Blog note. Jesus indicated that ‘fearful sights’ (various natural disasters) would occur leading up to the time known as the Tribulation and Great Tribulation (a combined seven year period of great destruction on earth). Although these types of things have occurred in the past for centuries and thousands of years, they could be identified as the ‘season of the times’ due to the ferociousness of these events. They would be occurring in greater intensity, severity, frequency, size, duration, scope … just like the pains that a woman experiences in labor the farther along she is in the labor process. We are in the ‘season of the times’ that comes just before the seven (7) year Tribulation/Great Tribulation period
… And great earthquakes shall be in diverse places, and famines, and pestilences; and fearful sights and great signs shall there be from heaven. (Luke 21:11).
… And there shall be signs in the sun, and in the moon, and in the stars; and upon the earth distress of nations, with perplexity; the sea and the waves roaring; (Luke 21:25)
… Men’s hearts failing them for fear, and for looking after those things which are coming on the earth: for the powers of heaven shall be shaken; (Luke 21:26)
… This know also, that in the last days perilous times shall come. (2 Timothy 3:1)
Jesus is giving a series of prophecies about what to look for as the age of grace comes to a close. These verses are several of many such prophecies from throughout the Bible. 2017 was the worst year in recorded history for the intensity, frequency, severity, duration and occurrence of a large number of severe natural disasters worldwide. Earthquakes, volcanoes, hurricanes, typhoons, cyclones, torrential flooding, unprecedented wildfires in unusual places, devastating droughts, excessive/scorching heat setting records everywhere, record snowfalls in Europe and Russia. Snow in the Arabia. This list can go on. Most studied Eschatologists believe these ‘fearful sights’ and massive natural disasters are all part of the ‘CONVERGENCE’ of signs that this Biblical and prophetic age is closing. Most people who study prophecy are familiar with the routine reference(s) made that these things will be like a woman having labor.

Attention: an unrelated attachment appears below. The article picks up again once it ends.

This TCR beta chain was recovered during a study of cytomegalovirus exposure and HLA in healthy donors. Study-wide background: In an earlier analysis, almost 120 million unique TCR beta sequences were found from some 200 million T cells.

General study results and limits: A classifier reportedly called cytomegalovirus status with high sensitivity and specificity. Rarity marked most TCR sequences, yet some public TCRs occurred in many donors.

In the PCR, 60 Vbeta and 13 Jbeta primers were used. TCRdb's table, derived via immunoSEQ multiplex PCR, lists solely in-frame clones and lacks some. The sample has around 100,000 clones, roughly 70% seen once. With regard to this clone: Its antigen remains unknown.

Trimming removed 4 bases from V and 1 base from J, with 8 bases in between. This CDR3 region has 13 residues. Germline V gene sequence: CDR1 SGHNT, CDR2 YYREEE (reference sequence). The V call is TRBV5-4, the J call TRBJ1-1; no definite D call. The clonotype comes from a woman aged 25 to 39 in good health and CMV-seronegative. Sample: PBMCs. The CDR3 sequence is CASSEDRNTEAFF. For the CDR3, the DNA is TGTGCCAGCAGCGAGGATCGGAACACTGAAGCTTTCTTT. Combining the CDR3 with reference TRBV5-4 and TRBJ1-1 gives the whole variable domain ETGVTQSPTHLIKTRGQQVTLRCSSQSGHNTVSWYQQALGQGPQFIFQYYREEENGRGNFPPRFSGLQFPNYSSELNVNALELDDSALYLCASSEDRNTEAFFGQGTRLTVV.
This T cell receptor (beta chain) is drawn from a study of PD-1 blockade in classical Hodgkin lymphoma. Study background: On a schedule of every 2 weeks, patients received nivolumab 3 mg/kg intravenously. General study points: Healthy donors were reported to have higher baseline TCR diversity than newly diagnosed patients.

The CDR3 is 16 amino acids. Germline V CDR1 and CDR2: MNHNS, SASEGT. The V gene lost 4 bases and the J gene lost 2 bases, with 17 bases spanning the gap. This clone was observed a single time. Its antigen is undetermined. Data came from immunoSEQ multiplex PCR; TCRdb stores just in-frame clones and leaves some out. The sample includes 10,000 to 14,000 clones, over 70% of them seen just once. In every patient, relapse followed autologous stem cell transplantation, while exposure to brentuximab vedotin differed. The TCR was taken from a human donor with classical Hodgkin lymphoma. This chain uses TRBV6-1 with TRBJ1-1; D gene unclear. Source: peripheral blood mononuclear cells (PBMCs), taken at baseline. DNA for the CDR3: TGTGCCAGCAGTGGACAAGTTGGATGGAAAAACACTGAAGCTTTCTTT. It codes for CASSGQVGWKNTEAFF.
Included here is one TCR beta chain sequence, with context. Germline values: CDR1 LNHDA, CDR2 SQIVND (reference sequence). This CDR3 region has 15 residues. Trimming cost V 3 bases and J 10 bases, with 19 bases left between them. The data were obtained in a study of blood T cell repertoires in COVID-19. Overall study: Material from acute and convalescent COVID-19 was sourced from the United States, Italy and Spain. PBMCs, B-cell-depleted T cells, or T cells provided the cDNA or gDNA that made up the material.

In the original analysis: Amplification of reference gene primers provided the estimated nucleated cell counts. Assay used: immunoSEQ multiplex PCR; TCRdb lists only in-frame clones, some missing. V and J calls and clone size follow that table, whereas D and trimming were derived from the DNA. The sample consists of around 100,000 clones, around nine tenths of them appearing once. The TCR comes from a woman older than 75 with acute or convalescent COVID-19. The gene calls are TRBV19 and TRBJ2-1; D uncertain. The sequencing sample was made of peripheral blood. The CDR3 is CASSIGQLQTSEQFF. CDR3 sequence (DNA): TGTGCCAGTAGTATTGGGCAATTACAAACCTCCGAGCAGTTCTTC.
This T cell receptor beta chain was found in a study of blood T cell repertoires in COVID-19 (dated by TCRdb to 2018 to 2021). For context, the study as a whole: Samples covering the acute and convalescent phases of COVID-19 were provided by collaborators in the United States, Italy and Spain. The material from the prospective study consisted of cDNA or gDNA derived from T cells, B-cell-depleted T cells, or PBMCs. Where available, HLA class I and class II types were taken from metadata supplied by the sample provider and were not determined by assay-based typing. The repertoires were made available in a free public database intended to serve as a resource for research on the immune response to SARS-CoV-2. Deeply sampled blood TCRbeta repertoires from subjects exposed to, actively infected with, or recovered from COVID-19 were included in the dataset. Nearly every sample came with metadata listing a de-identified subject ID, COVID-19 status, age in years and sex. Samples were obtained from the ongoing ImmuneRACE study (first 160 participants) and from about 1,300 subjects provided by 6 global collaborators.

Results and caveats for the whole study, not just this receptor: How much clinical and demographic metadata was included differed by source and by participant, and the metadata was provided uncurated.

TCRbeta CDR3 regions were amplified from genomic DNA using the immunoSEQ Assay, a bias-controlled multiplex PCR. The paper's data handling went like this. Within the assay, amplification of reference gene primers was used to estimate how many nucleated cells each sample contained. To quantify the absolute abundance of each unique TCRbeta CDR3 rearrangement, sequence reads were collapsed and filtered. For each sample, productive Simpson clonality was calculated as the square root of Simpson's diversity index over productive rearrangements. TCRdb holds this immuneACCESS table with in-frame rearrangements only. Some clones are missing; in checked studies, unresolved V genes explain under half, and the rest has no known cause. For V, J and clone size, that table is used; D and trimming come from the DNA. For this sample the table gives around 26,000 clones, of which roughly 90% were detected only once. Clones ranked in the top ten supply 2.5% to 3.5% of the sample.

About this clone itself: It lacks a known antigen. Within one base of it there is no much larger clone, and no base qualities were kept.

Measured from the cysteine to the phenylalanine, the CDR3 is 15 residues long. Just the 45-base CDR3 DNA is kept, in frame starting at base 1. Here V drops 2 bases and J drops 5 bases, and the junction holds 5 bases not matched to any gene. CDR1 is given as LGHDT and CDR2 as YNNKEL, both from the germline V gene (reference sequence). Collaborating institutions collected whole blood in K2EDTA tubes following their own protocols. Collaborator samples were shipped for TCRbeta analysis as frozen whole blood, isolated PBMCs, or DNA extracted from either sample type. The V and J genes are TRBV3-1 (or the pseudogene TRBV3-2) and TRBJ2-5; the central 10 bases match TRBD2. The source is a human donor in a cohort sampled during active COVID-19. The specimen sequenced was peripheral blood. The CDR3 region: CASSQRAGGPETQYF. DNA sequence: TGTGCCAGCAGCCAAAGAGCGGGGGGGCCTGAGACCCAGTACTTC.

Killed by cholera, Yemeni doctor knew he was fighting ‘disastrous’ epidemic. Perilous times have come.10,000 suspected cholera cases and 200 deaths in three months
By Abdulrahman al-Ansi. Reuters•April 1, 2019
SANAA (Reuters) – Yemeni doctor Mohammed Abdul-Mughni described the surge in cholera cases he was treating as “disastrous” in a country battered by years of war and short of medical staff.
Two weeks later cholera killed him too.
Yemen is suffering its third major outbreak of the water-borne bacterial infection since the conflict broke out in 2015, causing the world’s most urgent humanitarian crisis that has put 10 million people on the brink of famine.
The disease is spreading like “wild-fire”, according to the United Nations which recorded 110,000 suspected cholera cases and 200 deaths in three months.
Abdul-Mughni had been working in a temporary diarrhea treatment center in the grounds of a hospital in Sanaa where around 120-150 severe cases arrive every day.
“We are taking in patients around the clock, constantly … Cholera is spreading widely now,” said Ismail Mansoury, a doctor who worked alongside him. “In the past two weeks we have admitted around 1,100 confirmed cholera cases.”